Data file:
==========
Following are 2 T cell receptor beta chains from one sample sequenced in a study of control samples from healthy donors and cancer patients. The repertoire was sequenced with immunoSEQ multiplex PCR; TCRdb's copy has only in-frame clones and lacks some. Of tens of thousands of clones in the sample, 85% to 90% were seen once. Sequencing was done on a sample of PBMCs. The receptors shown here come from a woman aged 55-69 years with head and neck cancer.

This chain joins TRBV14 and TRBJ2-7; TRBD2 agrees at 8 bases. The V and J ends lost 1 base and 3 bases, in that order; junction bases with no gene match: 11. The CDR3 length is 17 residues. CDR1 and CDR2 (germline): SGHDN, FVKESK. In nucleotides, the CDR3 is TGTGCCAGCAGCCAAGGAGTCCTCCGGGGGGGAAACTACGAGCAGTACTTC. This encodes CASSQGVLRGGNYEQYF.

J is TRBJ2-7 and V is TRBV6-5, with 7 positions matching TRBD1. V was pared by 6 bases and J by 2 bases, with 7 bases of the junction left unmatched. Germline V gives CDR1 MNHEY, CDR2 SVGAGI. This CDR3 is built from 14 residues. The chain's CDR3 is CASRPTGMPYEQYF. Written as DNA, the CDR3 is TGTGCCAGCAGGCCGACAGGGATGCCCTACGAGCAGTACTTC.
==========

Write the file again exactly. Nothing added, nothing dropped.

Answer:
Following are 2 T cell receptor beta chains from one sample sequenced in a study of control samples from healthy donors and cancer patients. The repertoire was sequenced with immunoSEQ multiplex PCR; TCRdb's copy has only in-frame clones and lacks some. Of tens of thousands of clones in the sample, 85% to 90% were seen once. Sequencing was done on a sample of PBMCs. The receptors shown here come from a woman aged 55-69 years with head and neck cancer.

This chain joins TRBV14 and TRBJ2-7; TRBD2 agrees at 8 bases. The V and J ends lost 1 base and 3 bases, in that order; junction bases with no gene match: 11. The CDR3 length is 17 residues. CDR1 and CDR2 (germline): SGHDN, FVKESK. In nucleotides, the CDR3 is TGTGCCAGCAGCCAAGGAGTCCTCCGGGGGGGAAACTACGAGCAGTACTTC. This encodes CASSQGVLRGGNYEQYF.

J is TRBJ2-7 and V is TRBV6-5, with 7 positions matching TRBD1. V was pared by 6 bases and J by 2 bases, with 7 bases of the junction left unmatched. Germline V gives CDR1 MNHEY, CDR2 SVGAGI. This CDR3 is built from 14 residues. The chain's CDR3 is CASRPTGMPYEQYF. Written as DNA, the CDR3 is TGTGCCAGCAGGCCGACAGGGATGCCCTACGAGCAGTACTTC.